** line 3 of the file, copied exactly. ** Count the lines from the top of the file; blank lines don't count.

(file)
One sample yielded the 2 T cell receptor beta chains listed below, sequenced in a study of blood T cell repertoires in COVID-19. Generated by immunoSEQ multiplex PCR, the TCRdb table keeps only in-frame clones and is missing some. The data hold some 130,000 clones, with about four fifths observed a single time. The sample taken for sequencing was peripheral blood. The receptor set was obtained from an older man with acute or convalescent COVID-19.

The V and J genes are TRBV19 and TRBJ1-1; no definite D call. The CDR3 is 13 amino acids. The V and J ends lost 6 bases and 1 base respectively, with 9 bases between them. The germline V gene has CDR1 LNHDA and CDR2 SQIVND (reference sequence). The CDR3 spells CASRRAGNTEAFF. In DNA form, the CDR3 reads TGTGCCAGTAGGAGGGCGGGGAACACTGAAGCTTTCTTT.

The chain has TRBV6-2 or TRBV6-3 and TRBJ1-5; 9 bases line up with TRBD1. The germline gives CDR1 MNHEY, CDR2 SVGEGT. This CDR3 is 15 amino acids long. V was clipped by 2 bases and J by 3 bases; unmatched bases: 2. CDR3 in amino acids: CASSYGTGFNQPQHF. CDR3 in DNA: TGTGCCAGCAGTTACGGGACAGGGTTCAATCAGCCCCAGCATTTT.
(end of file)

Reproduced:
The chain has TRBV6-2 or TRBV6-3 and TRBJ1-5; 9 bases line up with TRBD1. The germline gives CDR1 MNHEY, CDR2 SVGEGT. This CDR3 is 15 amino acids long. V was clipped by 2 bases and J by 3 bases; unmatched bases: 2. CDR3 in amino acids: CASSYGTGFNQPQHF. CDR3 in DNA: TGTGCCAGCAGTTACGGGACAGGGTTCAATCAGCCCCAGCATTTT.